- demonstrated at the Chinese Embassy against repatriation of North Korean escapees, in front of the Iranian interest section (no embassy since the Islamist Revolution) for missing and murdered pastors in Iran, the Embassy of Afghanistan for a convert sentenced to death for apostasy, and so many others.
- marched with Copts from The White House to The Washington Post, to protest both Obama and the media’s collusion with Muslim Brotherhood Egyptian President Morsi.
- helped led the original #BringBackOurGirls protest at the Nigerian Embassy, and a later rally for Leah Sharibu at the U.S. Capitol.
We have also held protests at the Saudi Embassy, Squire Patton Boggs (but I repeat myself), the Coca Cola Building, the Washington Monument, the Wallenberg Memorial at the U.N., and on and on. But wherever we protested, and for whatever cause, one thing was and is true.
Every Protest Was Peaceful
All these rallies were to protest horrific human rights violations on a massive scale, extreme religious persecution, unjust arrests and imprisonments, current, that is, ongoing slavery, and genocide. And all of them were peaceful. Not CNN-defined peaceful. Actually peaceful.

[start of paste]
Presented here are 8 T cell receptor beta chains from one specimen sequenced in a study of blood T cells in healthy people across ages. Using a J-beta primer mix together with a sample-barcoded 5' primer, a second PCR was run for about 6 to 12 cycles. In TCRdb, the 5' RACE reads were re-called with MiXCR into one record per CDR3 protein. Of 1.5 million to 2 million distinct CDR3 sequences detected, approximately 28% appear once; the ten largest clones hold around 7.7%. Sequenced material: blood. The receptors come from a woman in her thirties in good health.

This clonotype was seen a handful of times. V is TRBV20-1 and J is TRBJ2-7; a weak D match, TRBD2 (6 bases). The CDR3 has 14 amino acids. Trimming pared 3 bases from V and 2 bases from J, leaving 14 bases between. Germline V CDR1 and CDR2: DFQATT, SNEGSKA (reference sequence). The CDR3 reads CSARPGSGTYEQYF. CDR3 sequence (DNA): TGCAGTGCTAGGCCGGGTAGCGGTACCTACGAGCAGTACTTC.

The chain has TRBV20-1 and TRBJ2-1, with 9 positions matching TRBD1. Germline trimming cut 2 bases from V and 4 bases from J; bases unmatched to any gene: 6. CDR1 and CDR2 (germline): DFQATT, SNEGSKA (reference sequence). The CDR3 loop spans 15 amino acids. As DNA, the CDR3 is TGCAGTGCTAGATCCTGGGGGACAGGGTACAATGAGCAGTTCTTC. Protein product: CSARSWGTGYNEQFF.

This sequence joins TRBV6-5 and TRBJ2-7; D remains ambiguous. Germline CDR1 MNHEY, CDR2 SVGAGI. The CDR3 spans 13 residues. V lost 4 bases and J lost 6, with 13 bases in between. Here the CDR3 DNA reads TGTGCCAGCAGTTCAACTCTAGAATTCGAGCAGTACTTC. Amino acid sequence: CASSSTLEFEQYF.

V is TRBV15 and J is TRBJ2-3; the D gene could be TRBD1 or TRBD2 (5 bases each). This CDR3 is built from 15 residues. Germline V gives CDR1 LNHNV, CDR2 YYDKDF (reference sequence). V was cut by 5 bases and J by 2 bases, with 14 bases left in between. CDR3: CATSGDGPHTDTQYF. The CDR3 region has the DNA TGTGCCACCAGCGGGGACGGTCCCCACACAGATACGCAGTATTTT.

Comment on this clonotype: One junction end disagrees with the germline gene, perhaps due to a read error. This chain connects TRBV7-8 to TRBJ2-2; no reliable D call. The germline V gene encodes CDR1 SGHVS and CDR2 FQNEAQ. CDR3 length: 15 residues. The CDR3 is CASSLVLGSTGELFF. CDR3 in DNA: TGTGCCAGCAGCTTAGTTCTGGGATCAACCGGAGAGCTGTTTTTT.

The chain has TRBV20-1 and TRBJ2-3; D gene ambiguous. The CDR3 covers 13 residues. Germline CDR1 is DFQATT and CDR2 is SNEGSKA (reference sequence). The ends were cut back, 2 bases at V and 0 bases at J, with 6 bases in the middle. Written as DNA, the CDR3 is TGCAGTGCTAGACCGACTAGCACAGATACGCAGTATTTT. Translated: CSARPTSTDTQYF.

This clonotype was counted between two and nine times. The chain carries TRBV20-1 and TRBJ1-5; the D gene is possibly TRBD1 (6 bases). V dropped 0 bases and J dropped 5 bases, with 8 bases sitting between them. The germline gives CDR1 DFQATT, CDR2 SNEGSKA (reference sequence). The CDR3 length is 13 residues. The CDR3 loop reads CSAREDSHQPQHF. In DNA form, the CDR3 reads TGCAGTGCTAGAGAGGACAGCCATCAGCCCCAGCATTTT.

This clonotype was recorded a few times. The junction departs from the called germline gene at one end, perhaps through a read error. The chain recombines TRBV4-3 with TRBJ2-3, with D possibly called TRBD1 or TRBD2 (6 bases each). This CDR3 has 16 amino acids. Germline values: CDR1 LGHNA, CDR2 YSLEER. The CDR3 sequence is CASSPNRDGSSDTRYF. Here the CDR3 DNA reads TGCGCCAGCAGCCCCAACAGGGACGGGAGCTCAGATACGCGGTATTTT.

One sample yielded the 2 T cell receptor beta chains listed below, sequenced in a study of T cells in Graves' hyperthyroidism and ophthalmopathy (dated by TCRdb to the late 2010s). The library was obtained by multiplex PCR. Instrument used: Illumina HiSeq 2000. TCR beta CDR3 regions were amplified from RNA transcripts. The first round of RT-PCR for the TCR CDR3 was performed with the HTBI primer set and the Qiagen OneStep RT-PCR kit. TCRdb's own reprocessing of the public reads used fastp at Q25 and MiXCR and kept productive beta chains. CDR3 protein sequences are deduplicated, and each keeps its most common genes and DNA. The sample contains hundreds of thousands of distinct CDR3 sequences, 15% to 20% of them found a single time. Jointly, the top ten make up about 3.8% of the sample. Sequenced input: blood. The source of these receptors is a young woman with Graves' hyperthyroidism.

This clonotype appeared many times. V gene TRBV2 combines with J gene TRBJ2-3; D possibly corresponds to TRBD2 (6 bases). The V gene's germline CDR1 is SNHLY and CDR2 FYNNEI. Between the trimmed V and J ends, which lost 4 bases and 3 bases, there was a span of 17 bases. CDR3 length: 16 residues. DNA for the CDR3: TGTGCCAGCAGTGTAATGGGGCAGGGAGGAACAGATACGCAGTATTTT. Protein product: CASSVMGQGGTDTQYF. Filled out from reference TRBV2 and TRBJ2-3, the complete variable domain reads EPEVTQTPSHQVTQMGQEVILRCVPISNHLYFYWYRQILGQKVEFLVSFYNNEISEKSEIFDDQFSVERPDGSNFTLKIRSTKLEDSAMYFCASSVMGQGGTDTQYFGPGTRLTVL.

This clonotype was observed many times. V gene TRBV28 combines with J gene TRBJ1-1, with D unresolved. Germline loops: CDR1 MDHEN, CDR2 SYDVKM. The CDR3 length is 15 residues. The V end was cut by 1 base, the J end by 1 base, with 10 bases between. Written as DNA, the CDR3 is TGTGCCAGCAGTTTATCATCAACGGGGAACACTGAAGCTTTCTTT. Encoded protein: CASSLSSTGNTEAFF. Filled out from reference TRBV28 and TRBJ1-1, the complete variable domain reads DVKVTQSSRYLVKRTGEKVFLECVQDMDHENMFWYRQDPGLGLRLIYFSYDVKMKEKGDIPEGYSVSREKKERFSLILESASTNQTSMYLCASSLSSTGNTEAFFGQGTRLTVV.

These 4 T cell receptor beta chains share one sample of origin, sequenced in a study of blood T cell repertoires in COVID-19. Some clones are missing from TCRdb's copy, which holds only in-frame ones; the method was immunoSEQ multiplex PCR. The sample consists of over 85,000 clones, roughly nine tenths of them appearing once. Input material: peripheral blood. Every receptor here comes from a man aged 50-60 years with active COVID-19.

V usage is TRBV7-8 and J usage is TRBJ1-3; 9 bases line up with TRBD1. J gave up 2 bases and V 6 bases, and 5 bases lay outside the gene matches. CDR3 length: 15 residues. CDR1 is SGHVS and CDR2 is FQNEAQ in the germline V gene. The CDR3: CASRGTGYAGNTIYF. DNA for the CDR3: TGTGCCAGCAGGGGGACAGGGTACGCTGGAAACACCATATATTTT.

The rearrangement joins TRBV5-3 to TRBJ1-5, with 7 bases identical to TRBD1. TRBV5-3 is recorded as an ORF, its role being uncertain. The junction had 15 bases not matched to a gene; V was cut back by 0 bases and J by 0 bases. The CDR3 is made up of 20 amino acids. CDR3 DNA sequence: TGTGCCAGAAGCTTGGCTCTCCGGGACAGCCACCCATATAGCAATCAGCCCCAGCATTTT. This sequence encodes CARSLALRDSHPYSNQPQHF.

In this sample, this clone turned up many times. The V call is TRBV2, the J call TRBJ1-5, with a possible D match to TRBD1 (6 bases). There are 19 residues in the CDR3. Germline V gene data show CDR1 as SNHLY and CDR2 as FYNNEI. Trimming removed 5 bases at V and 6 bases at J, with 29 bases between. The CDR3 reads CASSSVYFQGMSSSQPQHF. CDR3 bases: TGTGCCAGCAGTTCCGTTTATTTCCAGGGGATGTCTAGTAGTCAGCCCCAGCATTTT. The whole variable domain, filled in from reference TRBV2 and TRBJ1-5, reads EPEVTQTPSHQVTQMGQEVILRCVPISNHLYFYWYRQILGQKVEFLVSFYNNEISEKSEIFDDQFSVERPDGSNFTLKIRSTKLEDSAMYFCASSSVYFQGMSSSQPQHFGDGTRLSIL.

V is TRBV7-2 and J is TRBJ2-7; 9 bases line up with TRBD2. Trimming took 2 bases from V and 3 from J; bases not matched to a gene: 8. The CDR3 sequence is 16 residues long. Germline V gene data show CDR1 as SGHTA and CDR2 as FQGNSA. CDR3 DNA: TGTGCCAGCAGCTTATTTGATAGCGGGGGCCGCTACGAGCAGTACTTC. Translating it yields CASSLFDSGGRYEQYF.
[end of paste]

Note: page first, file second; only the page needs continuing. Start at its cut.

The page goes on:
We stood, and continue to stand, with people whose immediate families — not their ancestors — were and are starved to death, burned alive, beheaded, imprisoned, disappeared, gang-raped, stolen from their villages and made actual slaves by actual racist Arab Sudanese, bombed, executed, and harvested for organs.
Did these protesters ever burn a car? Did they ever break a glass storefront window and loot a store? Did they ever beat, or even threaten to beat someone on the street? No! They never broke a window. They never even broke a bottle.
The furthest thing from their minds would be to loot and steal or destroy other people’s property. That is what is done by the jihadists, the genocidaires, the Communist regimes, the armed rebel terrorists, Kony’s Lord’s Resistance Army, Machar’s White Armies (1991 & 2013), and other evil ones.
Protesting with Dignity and Solemnity